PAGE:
From the Washington Post:
There is this perception that New Hampshire, which Bernie Sanders won Tuesday, is too white and too close to Sanders’s home state of Vermont for Clinton to win. After New Hampshire, though, the states get significantly more diverse; basically every one of the next couple dozen states to vote is less white than Iowa and New Hampshire.
We’ve called this Clinton’s “nonwhite firewall.” Basically: More-diverse electorates start voting, and Clinton has a better chance of putting together a series of wins and ending Bernie Sanders once and for all.
But while Clinton might indeed be a shoo-in in South Carolina, that isn’t so clearly the case in Nevada.
The Middle Won’t Do
Drake University Law Professor, writing at The Conversation, defines what the core challenge is to the Clinton campaign. I think you could switch up the names of the candidates and this analysis could apply to the Republican Party as well.
… the fundamental problem Clinton faces is the liberal base of the Democratic Party is no longer interested in merely winning elections. After years of following the centrists’ lead, liberal Democrats want to see the party – and the country – move to the left.
New Hampshire is a case in point. In 2008 about 56 percent of New Hampshire Democrats identified as liberal. But in 2016 the percentage of liberals surged to two-thirds of New Hampshire Democrats. As more Democrats self-identify as liberals, issues such as income inequality have moved to the forefront of the Democratic agenda for the first time in decades.
Accordingly, the centrist politics of Bill and Hillary Clinton and the cautious politics of Barack Obama no longer satisfy the liberal base of the party.
Liberals want to take their party back from the moderates, and they see the Sanders candidacy as the right vehicle to achieve that goal. The New Hampshire results thus make clear that the deep connection between Sanders and the liberal base of the party is a potentially grave threat to the Clinton campaign.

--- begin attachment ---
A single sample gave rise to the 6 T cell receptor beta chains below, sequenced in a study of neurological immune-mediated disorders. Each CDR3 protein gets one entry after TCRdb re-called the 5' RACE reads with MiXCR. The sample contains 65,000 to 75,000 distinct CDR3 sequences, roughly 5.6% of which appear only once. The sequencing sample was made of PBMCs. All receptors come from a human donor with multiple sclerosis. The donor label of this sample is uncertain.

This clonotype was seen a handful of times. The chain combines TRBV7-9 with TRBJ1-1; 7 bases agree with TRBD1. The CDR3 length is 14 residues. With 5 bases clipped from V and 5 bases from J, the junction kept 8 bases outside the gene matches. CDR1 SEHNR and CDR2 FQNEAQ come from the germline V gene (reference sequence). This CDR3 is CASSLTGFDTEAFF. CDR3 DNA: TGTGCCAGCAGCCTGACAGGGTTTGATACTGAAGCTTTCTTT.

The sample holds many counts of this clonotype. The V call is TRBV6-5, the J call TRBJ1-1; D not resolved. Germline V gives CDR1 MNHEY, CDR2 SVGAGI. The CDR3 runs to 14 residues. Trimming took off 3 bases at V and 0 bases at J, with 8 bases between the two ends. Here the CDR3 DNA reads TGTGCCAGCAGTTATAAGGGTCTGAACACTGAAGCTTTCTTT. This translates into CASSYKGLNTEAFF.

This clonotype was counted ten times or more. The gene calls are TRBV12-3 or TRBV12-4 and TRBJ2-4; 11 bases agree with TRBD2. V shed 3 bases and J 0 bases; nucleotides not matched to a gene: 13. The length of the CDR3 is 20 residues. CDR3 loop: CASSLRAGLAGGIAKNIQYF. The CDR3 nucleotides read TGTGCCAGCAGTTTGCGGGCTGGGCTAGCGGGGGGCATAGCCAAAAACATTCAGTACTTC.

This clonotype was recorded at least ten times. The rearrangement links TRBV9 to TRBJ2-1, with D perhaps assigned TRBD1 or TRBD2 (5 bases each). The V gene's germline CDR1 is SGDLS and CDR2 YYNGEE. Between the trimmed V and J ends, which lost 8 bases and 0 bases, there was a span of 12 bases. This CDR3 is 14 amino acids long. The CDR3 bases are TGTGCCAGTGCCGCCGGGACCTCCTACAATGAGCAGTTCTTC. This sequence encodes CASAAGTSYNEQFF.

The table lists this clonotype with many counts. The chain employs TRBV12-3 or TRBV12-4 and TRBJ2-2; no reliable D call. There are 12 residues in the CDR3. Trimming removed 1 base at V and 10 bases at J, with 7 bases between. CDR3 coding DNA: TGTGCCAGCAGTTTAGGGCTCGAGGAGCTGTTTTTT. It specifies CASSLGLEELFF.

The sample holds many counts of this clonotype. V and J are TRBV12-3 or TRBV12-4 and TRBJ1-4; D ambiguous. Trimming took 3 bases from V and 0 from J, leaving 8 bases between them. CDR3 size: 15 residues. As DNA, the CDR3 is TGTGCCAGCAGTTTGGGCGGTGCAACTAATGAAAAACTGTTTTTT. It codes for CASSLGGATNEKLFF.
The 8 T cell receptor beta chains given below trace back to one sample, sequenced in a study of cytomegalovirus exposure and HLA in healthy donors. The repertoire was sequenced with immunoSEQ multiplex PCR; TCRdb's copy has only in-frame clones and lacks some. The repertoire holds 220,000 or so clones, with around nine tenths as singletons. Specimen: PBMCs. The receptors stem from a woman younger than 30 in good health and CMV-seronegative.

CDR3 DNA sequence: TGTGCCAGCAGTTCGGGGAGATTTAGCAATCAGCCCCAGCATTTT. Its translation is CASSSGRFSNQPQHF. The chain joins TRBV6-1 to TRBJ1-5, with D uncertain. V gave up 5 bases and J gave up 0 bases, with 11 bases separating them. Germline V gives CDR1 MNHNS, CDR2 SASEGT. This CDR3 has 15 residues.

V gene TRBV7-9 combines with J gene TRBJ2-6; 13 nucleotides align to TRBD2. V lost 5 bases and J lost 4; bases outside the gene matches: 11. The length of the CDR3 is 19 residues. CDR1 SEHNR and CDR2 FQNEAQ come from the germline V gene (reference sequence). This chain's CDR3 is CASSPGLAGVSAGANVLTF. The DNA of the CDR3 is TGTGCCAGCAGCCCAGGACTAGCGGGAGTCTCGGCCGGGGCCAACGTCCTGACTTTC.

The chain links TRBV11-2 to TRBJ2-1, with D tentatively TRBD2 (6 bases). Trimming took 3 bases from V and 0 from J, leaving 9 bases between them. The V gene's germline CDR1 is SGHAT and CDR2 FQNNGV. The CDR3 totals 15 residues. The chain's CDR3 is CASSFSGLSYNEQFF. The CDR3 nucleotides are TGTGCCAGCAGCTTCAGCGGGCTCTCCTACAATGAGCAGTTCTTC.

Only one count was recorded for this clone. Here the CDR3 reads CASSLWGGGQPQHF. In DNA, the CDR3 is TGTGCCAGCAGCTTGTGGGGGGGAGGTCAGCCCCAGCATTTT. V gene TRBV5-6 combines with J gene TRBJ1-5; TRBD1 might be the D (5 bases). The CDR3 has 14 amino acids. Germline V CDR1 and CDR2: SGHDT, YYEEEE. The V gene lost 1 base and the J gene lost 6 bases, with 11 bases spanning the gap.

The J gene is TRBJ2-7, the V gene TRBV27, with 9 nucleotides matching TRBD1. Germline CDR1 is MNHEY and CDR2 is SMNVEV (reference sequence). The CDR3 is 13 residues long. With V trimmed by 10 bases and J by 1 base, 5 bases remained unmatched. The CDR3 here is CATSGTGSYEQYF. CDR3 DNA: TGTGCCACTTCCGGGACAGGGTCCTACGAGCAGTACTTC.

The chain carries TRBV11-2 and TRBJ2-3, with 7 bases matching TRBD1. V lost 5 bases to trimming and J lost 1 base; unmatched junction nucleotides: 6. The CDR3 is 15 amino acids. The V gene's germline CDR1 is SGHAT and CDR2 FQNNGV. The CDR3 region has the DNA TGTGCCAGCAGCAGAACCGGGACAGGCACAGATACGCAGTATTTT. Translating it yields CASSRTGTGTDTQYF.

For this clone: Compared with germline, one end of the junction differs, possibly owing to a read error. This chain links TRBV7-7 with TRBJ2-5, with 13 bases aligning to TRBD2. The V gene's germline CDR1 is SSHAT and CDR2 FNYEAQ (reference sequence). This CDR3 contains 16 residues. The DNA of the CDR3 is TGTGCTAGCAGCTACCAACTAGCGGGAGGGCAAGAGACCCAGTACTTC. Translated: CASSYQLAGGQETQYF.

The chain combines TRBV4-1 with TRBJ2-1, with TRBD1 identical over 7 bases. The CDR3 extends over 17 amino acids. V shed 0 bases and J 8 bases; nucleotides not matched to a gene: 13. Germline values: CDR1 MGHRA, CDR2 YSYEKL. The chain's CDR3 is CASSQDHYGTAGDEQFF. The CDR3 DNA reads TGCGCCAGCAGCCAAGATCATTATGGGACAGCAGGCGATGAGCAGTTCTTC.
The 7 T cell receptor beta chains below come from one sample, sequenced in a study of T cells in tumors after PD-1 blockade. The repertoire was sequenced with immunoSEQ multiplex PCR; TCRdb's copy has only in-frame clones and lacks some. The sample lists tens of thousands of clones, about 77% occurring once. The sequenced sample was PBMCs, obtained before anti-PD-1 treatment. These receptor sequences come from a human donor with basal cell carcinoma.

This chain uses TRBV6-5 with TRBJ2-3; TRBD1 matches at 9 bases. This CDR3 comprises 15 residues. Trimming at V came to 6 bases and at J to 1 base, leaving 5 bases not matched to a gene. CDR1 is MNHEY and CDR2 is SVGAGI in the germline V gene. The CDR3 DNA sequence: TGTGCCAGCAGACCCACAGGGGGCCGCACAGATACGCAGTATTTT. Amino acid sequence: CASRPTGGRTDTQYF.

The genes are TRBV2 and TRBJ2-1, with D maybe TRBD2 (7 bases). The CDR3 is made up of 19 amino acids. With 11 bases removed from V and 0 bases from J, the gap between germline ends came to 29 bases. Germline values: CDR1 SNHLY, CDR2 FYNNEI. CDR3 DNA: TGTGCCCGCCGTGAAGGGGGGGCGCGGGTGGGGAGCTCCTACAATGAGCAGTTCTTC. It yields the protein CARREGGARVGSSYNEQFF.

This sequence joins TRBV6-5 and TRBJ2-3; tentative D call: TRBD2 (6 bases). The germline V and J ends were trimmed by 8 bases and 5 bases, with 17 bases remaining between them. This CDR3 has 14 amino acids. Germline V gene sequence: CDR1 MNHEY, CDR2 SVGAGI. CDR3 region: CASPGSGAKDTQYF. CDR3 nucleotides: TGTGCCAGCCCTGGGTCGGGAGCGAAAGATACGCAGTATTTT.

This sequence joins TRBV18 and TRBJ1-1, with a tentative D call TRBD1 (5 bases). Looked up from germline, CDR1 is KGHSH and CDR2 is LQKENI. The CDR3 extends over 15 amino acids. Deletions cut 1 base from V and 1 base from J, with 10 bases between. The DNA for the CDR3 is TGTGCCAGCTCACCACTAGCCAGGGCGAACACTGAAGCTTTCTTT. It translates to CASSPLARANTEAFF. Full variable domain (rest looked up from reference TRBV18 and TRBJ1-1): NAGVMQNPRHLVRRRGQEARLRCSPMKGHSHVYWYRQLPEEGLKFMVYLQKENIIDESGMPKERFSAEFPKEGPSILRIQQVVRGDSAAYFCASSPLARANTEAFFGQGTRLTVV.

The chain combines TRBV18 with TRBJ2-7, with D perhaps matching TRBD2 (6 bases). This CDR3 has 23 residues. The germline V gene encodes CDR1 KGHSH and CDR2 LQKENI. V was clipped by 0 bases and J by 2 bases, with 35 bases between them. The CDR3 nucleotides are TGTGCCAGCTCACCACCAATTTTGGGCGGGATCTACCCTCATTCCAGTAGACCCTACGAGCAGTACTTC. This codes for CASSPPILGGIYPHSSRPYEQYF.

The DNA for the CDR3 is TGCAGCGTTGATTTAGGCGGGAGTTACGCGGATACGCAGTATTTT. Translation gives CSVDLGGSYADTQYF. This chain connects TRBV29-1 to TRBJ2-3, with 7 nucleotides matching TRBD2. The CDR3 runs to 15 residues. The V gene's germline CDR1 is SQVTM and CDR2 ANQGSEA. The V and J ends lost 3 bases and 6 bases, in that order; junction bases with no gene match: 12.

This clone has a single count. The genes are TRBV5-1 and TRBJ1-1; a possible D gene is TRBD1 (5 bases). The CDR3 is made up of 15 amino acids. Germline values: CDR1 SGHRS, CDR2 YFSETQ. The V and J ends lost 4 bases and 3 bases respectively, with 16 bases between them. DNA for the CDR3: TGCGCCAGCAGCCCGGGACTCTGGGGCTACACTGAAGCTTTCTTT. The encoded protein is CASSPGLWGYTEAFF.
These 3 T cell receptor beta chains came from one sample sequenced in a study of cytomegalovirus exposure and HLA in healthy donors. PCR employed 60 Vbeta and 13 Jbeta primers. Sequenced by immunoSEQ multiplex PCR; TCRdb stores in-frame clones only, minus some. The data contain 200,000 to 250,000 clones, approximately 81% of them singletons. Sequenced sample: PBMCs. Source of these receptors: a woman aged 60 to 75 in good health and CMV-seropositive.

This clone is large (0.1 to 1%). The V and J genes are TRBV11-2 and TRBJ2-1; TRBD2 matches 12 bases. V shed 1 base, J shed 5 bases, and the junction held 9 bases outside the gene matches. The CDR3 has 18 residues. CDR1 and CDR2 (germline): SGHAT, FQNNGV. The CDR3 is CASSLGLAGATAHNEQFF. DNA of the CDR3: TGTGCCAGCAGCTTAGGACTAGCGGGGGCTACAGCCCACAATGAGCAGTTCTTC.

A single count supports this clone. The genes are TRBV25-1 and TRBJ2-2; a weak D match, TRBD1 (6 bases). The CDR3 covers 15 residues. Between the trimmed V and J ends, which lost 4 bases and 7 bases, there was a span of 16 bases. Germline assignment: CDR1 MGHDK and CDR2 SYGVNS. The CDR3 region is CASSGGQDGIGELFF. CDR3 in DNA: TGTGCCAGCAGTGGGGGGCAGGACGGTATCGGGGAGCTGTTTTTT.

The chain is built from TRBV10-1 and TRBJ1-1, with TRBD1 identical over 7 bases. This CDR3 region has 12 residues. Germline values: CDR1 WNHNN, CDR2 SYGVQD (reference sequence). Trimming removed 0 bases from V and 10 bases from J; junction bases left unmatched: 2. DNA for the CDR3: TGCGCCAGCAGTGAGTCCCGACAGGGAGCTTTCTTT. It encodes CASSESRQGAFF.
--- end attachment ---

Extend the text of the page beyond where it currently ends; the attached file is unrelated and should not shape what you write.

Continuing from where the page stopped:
The End Game: Can the Party Establishments Prevail?
At this point, I believe the Republican nomination will be decided at the convention. I also believe that Donald Trump has as good a chance as any of the candidates of being the nominee, not because of his anti-establishmentarianism, but because the author of The Art of The Deal will make a behind-the-doors deal.
Senator Ted Cruz represents a bigger threat to the Grand Old Party establishment because he’s demonstrated a willingness to act in ways the party elders consider suicidal.
The challenge for the Democratic Party will be to keep from eating its young. I’ve lived through two of these generational/ideological divides (I was Clean for Gene McCarthy in 1968 and Came Home for George McGovern in 1972) and now fear a repeat of those elections.
For the record, I’m sold on the Sanders revolution. But anybody who thinks this kind of change will come quickly or easily is delusional. Change is hard work. Change takes time.
The petty bickering currently on display in the Democratic Party does nothing but help the right. Come November I’ll support the candidate who will best represent my visions for the future. And if that means voting for a less-than-perfect candidate, so be it.
There’s always 2020. Just think about the damage four Republican-approved Supreme Court justices could do in the meantime.
On This Day: 1956 – Little Richard recorded “Long Tall Sally”. 1989 – Ron Brown became the first African-American to head a major U.S. political party when he was elected chairman of the Democratic National Committee. 1998 – A man became the first to be convicted of committing a hate crime in cyberspace. The college dropout had e-mailed threats to Asian students.